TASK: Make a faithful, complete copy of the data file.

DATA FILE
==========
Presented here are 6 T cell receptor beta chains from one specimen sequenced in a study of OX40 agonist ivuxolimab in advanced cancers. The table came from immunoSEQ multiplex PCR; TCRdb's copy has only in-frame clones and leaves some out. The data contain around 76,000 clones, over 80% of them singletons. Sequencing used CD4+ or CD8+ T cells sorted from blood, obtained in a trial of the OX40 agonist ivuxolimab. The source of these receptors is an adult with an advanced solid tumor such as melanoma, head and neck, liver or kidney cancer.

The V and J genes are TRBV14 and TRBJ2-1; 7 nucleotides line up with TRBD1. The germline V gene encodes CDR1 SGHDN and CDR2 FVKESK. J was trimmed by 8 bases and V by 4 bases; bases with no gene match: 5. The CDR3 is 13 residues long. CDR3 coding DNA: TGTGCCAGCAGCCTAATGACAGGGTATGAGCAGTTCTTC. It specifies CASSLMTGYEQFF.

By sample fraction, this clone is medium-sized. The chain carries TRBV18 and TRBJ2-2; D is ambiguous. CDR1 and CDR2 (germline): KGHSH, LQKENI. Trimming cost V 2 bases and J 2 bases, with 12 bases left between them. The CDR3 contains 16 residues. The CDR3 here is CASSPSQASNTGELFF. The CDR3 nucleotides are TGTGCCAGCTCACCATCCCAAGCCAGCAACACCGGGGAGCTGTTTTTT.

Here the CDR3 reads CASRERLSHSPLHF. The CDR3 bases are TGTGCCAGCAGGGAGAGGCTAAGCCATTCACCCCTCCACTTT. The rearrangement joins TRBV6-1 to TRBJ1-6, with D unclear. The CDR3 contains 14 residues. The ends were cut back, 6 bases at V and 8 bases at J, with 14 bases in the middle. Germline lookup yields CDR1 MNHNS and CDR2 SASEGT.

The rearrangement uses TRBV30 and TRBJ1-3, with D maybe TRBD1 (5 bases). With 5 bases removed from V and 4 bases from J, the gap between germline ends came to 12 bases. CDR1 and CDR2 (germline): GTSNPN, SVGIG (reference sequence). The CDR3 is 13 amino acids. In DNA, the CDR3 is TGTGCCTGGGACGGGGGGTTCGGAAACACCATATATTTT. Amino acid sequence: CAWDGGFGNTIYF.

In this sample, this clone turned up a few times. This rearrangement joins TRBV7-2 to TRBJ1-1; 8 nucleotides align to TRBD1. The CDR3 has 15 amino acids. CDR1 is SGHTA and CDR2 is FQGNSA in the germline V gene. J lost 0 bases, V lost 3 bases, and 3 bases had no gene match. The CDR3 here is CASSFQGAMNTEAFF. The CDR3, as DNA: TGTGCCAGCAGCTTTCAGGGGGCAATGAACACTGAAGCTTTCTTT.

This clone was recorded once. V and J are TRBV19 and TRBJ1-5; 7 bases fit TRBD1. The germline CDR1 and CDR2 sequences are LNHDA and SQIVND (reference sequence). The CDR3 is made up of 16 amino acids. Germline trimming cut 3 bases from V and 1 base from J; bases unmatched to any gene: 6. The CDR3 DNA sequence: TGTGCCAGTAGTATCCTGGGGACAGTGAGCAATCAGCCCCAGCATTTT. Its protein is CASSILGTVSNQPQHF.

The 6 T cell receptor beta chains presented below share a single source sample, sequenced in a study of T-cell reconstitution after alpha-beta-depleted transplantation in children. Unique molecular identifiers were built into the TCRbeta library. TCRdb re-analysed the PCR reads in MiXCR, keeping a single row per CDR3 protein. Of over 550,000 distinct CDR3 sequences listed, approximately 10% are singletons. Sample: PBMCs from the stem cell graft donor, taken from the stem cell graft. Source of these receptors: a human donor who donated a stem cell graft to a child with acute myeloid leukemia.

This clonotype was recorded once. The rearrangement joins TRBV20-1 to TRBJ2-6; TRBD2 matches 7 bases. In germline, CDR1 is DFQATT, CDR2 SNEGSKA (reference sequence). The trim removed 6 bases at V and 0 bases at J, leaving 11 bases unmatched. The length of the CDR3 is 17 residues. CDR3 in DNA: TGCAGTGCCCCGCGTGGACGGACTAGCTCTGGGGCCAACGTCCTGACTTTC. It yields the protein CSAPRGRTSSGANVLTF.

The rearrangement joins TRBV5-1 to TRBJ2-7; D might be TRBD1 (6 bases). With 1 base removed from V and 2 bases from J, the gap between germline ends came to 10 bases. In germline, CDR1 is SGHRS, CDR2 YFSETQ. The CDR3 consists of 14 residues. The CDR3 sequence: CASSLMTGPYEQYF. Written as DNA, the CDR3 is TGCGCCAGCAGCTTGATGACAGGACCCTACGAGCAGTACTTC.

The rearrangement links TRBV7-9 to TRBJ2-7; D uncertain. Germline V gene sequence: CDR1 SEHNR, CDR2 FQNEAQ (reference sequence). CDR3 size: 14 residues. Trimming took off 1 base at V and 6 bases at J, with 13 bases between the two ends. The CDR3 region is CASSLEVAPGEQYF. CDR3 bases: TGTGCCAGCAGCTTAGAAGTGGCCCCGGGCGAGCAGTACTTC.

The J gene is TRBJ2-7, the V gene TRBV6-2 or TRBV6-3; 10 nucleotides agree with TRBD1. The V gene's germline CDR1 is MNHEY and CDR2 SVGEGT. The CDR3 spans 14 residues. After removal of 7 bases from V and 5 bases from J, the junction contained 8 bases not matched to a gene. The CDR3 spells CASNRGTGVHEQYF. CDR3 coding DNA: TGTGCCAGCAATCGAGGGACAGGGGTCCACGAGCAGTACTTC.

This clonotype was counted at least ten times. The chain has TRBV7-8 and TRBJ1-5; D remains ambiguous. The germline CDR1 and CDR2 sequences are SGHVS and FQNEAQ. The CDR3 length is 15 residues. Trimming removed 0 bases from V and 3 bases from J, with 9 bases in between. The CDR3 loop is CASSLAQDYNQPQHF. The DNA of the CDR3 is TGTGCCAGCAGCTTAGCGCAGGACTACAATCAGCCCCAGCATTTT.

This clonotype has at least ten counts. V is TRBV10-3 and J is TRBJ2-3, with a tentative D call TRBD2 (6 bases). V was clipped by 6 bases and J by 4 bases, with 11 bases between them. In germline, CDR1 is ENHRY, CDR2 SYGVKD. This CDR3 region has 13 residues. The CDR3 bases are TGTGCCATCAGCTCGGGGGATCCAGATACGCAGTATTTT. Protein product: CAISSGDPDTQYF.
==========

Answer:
Presented here are 6 T cell receptor beta chains from one specimen sequenced in a study of OX40 agonist ivuxolimab in advanced cancers. The table came from immunoSEQ multiplex PCR; TCRdb's copy has only in-frame clones and leaves some out. The data contain around 76,000 clones, over 80% of them singletons. Sequencing used CD4+ or CD8+ T cells sorted from blood, obtained in a trial of the OX40 agonist ivuxolimab. The source of these receptors is an adult with an advanced solid tumor such as melanoma, head and neck, liver or kidney cancer.

The V and J genes are TRBV14 and TRBJ2-1; 7 nucleotides line up with TRBD1. The germline V gene encodes CDR1 SGHDN and CDR2 FVKESK. J was trimmed by 8 bases and V by 4 bases; bases with no gene match: 5. The CDR3 is 13 residues long. CDR3 coding DNA: TGTGCCAGCAGCCTAATGACAGGGTATGAGCAGTTCTTC. It specifies CASSLMTGYEQFF.

By sample fraction, this clone is medium-sized. The chain carries TRBV18 and TRBJ2-2; D is ambiguous. CDR1 and CDR2 (germline): KGHSH, LQKENI. Trimming cost V 2 bases and J 2 bases, with 12 bases left between them. The CDR3 contains 16 residues. The CDR3 here is CASSPSQASNTGELFF. The CDR3 nucleotides are TGTGCCAGCTCACCATCCCAAGCCAGCAACACCGGGGAGCTGTTTTTT.

Here the CDR3 reads CASRERLSHSPLHF. The CDR3 bases are TGTGCCAGCAGGGAGAGGCTAAGCCATTCACCCCTCCACTTT. The rearrangement joins TRBV6-1 to TRBJ1-6, with D unclear. The CDR3 contains 14 residues. The ends were cut back, 6 bases at V and 8 bases at J, with 14 bases in the middle. Germline lookup yields CDR1 MNHNS and CDR2 SASEGT.

The rearrangement uses TRBV30 and TRBJ1-3, with D maybe TRBD1 (5 bases). With 5 bases removed from V and 4 bases from J, the gap between germline ends came to 12 bases. CDR1 and CDR2 (germline): GTSNPN, SVGIG (reference sequence). The CDR3 is 13 amino acids. In DNA, the CDR3 is TGTGCCTGGGACGGGGGGTTCGGAAACACCATATATTTT. Amino acid sequence: CAWDGGFGNTIYF.

In this sample, this clone turned up a few times. This rearrangement joins TRBV7-2 to TRBJ1-1; 8 nucleotides align to TRBD1. The CDR3 has 15 amino acids. CDR1 is SGHTA and CDR2 is FQGNSA in the germline V gene. J lost 0 bases, V lost 3 bases, and 3 bases had no gene match. The CDR3 here is CASSFQGAMNTEAFF. The CDR3, as DNA: TGTGCCAGCAGCTTTCAGGGGGCAATGAACACTGAAGCTTTCTTT.

This clone was recorded once. V and J are TRBV19 and TRBJ1-5; 7 bases fit TRBD1. The germline CDR1 and CDR2 sequences are LNHDA and SQIVND (reference sequence). The CDR3 is made up of 16 amino acids. Germline trimming cut 3 bases from V and 1 base from J; bases unmatched to any gene: 6. The CDR3 DNA sequence: TGTGCCAGTAGTATCCTGGGGACAGTGAGCAATCAGCCCCAGCATTTT. Its protein is CASSILGTVSNQPQHF.

The 6 T cell receptor beta chains presented below share a single source sample, sequenced in a study of T-cell reconstitution after alpha-beta-depleted transplantation in children. Unique molecular identifiers were built into the TCRbeta library. TCRdb re-analysed the PCR reads in MiXCR, keeping a single row per CDR3 protein. Of over 550,000 distinct CDR3 sequences listed, approximately 10% are singletons. Sample: PBMCs from the stem cell graft donor, taken from the stem cell graft. Source of these receptors: a human donor who donated a stem cell graft to a child with acute myeloid leukemia.

This clonotype was recorded once. The rearrangement joins TRBV20-1 to TRBJ2-6; TRBD2 matches 7 bases. In germline, CDR1 is DFQATT, CDR2 SNEGSKA (reference sequence). The trim removed 6 bases at V and 0 bases at J, leaving 11 bases unmatched. The length of the CDR3 is 17 residues. CDR3 in DNA: TGCAGTGCCCCGCGTGGACGGACTAGCTCTGGGGCCAACGTCCTGACTTTC. It yields the protein CSAPRGRTSSGANVLTF.

The rearrangement joins TRBV5-1 to TRBJ2-7; D might be TRBD1 (6 bases). With 1 base removed from V and 2 bases from J, the gap between germline ends came to 10 bases. In germline, CDR1 is SGHRS, CDR2 YFSETQ. The CDR3 consists of 14 residues. The CDR3 sequence: CASSLMTGPYEQYF. Written as DNA, the CDR3 is TGCGCCAGCAGCTTGATGACAGGACCCTACGAGCAGTACTTC.

The rearrangement links TRBV7-9 to TRBJ2-7; D uncertain. Germline V gene sequence: CDR1 SEHNR, CDR2 FQNEAQ (reference sequence). CDR3 size: 14 residues. Trimming took off 1 base at V and 6 bases at J, with 13 bases between the two ends. The CDR3 region is CASSLEVAPGEQYF. CDR3 bases: TGTGCCAGCAGCTTAGAAGTGGCCCCGGGCGAGCAGTACTTC.

The J gene is TRBJ2-7, the V gene TRBV6-2 or TRBV6-3; 10 nucleotides agree with TRBD1. The V gene's germline CDR1 is MNHEY and CDR2 SVGEGT. The CDR3 spans 14 residues. After removal of 7 bases from V and 5 bases from J, the junction contained 8 bases not matched to a gene. The CDR3 spells CASNRGTGVHEQYF. CDR3 coding DNA: TGTGCCAGCAATCGAGGGACAGGGGTCCACGAGCAGTACTTC.

This clonotype was counted at least ten times. The chain has TRBV7-8 and TRBJ1-5; D remains ambiguous. The germline CDR1 and CDR2 sequences are SGHVS and FQNEAQ. The CDR3 length is 15 residues. Trimming removed 0 bases from V and 3 bases from J, with 9 bases in between. The CDR3 loop is CASSLAQDYNQPQHF. The DNA of the CDR3 is TGTGCCAGCAGCTTAGCGCAGGACTACAATCAGCCCCAGCATTTT.

This clonotype has at least ten counts. V is TRBV10-3 and J is TRBJ2-3, with a tentative D call TRBD2 (6 bases). V was clipped by 6 bases and J by 4 bases, with 11 bases between them. In germline, CDR1 is ENHRY, CDR2 SYGVKD. This CDR3 region has 13 residues. The CDR3 bases are TGTGCCATCAGCTCGGGGGATCCAGATACGCAGTATTTT. Protein product: CAISSGDPDTQYF.